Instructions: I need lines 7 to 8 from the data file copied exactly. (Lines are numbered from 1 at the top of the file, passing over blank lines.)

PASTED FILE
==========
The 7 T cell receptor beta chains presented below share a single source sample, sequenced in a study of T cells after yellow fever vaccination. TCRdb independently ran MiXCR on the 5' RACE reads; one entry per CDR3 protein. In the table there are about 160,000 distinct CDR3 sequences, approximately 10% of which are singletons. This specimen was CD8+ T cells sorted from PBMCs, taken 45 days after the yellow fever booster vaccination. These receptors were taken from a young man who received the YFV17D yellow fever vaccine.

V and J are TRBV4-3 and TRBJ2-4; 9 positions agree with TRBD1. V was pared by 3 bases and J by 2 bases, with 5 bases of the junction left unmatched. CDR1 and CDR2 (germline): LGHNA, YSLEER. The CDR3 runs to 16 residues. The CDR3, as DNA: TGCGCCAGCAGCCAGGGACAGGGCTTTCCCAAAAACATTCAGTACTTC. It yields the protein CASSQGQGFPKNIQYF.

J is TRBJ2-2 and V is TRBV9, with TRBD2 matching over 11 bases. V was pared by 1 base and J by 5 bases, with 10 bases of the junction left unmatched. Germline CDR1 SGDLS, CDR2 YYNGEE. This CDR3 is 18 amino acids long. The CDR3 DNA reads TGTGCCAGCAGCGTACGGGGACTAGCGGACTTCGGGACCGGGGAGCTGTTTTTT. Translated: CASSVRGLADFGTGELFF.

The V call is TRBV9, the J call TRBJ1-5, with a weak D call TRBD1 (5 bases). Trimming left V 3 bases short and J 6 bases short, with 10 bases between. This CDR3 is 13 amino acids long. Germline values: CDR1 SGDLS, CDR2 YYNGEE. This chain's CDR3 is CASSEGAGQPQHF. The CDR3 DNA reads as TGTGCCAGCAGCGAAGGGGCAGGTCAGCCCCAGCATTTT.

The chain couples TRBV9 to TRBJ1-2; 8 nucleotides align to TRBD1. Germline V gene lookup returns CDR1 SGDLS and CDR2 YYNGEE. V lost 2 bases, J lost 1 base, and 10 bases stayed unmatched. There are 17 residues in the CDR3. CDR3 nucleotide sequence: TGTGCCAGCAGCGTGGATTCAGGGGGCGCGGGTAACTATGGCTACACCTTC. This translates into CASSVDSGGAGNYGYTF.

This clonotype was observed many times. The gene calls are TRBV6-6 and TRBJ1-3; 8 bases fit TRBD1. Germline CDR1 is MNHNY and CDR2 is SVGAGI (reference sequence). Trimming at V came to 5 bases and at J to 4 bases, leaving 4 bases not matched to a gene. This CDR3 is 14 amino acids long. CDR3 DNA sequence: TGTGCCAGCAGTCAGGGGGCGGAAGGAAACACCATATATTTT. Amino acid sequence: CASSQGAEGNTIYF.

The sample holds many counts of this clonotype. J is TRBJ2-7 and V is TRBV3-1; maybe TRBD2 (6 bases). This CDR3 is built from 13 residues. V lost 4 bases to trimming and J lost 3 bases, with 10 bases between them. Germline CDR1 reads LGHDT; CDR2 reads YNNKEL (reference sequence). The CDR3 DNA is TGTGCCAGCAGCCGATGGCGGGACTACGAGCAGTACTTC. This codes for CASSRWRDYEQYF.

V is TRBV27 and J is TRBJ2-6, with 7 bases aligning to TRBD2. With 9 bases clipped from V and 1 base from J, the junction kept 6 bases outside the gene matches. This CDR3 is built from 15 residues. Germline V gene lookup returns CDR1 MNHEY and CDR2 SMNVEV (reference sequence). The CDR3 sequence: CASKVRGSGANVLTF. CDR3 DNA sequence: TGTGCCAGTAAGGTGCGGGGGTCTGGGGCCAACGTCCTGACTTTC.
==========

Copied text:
The sample holds many counts of this clonotype. J is TRBJ2-7 and V is TRBV3-1; maybe TRBD2 (6 bases). This CDR3 is built from 13 residues. V lost 4 bases to trimming and J lost 3 bases, with 10 bases between them. Germline CDR1 reads LGHDT; CDR2 reads YNNKEL (reference sequence). The CDR3 DNA is TGTGCCAGCAGCCGATGGCGGGACTACGAGCAGTACTTC. This codes for CASSRWRDYEQYF.

V is TRBV27 and J is TRBJ2-6, with 7 bases aligning to TRBD2. With 9 bases clipped from V and 1 base from J, the junction kept 6 bases outside the gene matches. This CDR3 is built from 15 residues. Germline V gene lookup returns CDR1 MNHEY and CDR2 SMNVEV (reference sequence). The CDR3 sequence: CASKVRGSGANVLTF. CDR3 DNA sequence: TGTGCCAGTAAGGTGCGGGGGTCTGGGGCCAACGTCCTGACTTTC.